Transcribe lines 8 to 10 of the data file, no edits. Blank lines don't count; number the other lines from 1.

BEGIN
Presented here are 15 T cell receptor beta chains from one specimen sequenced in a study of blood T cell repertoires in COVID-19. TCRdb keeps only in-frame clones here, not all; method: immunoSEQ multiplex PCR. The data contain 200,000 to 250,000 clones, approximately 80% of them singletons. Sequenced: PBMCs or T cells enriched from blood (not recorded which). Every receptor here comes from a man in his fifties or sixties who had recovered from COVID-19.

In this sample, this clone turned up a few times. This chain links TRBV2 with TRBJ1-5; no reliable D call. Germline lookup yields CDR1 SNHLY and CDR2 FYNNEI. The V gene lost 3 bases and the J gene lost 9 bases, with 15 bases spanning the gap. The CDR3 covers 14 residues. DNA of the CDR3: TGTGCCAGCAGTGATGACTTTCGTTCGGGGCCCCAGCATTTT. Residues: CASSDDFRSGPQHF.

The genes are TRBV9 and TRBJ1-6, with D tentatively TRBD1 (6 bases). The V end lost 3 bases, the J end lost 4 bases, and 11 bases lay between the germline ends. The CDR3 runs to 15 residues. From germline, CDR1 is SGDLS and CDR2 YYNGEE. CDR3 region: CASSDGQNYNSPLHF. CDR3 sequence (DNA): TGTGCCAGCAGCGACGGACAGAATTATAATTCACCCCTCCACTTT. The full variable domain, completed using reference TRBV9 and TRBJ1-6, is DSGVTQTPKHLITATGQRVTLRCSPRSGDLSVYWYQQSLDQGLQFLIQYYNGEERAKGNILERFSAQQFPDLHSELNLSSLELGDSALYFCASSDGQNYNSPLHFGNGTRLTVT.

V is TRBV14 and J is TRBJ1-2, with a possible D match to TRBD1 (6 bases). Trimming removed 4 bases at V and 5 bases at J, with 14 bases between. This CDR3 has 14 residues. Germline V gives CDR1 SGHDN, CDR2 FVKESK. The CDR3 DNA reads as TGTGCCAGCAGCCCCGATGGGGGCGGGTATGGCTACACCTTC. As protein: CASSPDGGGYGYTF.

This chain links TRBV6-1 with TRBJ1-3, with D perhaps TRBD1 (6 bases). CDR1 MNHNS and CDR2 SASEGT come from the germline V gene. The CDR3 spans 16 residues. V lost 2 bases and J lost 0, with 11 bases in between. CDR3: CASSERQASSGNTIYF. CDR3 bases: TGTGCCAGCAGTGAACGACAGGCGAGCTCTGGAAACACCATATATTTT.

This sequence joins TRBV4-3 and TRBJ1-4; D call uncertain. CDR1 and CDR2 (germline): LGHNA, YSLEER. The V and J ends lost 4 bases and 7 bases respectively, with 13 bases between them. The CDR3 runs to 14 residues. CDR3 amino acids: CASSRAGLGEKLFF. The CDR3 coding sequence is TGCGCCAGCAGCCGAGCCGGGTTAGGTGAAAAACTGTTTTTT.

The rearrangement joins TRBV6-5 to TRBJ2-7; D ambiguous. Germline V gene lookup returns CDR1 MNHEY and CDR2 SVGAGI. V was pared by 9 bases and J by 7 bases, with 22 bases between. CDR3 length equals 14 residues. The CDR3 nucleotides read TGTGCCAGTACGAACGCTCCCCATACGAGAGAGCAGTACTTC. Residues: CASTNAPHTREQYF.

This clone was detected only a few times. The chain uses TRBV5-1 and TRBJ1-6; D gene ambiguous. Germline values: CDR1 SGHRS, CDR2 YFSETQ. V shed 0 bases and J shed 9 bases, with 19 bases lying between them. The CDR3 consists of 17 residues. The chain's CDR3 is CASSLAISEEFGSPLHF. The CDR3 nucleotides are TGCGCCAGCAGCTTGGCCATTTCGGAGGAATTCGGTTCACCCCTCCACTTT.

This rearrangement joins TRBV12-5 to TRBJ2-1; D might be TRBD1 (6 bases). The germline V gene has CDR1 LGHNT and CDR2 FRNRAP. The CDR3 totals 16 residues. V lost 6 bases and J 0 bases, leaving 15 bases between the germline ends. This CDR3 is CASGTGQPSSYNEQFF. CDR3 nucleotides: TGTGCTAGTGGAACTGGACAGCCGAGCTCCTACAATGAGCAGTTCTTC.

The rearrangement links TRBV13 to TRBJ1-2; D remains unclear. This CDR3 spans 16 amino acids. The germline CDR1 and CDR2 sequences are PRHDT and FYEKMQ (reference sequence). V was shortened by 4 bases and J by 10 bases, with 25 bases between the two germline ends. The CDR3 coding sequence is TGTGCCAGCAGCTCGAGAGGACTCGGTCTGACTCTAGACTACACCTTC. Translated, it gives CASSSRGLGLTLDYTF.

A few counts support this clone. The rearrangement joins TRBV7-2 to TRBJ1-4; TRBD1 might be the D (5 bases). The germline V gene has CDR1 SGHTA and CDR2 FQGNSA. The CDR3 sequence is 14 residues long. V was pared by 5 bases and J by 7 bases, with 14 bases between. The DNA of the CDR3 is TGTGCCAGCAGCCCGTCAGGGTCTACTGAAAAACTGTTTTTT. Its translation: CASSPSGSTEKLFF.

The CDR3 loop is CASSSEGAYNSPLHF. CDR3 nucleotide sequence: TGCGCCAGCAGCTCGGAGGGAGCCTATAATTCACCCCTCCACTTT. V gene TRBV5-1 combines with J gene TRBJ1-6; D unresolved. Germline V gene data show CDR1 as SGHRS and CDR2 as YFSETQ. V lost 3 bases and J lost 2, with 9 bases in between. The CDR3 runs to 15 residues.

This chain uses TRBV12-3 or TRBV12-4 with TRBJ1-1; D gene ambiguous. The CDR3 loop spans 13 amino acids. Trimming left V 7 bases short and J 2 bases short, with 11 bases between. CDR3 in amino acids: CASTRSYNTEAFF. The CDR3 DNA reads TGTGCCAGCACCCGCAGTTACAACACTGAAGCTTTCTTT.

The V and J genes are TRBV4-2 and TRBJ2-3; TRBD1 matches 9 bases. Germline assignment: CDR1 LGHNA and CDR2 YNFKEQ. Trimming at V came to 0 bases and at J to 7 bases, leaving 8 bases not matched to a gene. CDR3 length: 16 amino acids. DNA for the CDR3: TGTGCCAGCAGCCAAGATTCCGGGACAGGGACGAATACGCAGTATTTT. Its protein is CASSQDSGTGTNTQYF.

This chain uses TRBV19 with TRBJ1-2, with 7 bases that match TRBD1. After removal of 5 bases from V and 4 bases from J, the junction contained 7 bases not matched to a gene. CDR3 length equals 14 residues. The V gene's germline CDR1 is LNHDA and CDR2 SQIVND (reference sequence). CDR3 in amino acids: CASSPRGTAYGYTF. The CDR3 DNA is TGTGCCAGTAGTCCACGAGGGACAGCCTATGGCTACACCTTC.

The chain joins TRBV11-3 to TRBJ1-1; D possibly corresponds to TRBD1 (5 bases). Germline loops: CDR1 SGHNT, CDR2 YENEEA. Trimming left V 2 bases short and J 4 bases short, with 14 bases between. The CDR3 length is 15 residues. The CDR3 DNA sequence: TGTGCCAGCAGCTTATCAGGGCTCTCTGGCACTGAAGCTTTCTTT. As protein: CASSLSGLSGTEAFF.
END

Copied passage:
This clone was detected only a few times. The chain uses TRBV5-1 and TRBJ1-6; D gene ambiguous. Germline values: CDR1 SGHRS, CDR2 YFSETQ. V shed 0 bases and J shed 9 bases, with 19 bases lying between them. The CDR3 consists of 17 residues. The chain's CDR3 is CASSLAISEEFGSPLHF. The CDR3 nucleotides are TGCGCCAGCAGCTTGGCCATTTCGGAGGAATTCGGTTCACCCCTCCACTTT.

This rearrangement joins TRBV12-5 to TRBJ2-1; D might be TRBD1 (6 bases). The germline V gene has CDR1 LGHNT and CDR2 FRNRAP. The CDR3 totals 16 residues. V lost 6 bases and J 0 bases, leaving 15 bases between the germline ends. This CDR3 is CASGTGQPSSYNEQFF. CDR3 nucleotides: TGTGCTAGTGGAACTGGACAGCCGAGCTCCTACAATGAGCAGTTCTTC.

The rearrangement links TRBV13 to TRBJ1-2; D remains unclear. This CDR3 spans 16 amino acids. The germline CDR1 and CDR2 sequences are PRHDT and FYEKMQ (reference sequence). V was shortened by 4 bases and J by 10 bases, with 25 bases between the two germline ends. The CDR3 coding sequence is TGTGCCAGCAGCTCGAGAGGACTCGGTCTGACTCTAGACTACACCTTC. Translated, it gives CASSSRGLGLTLDYTF.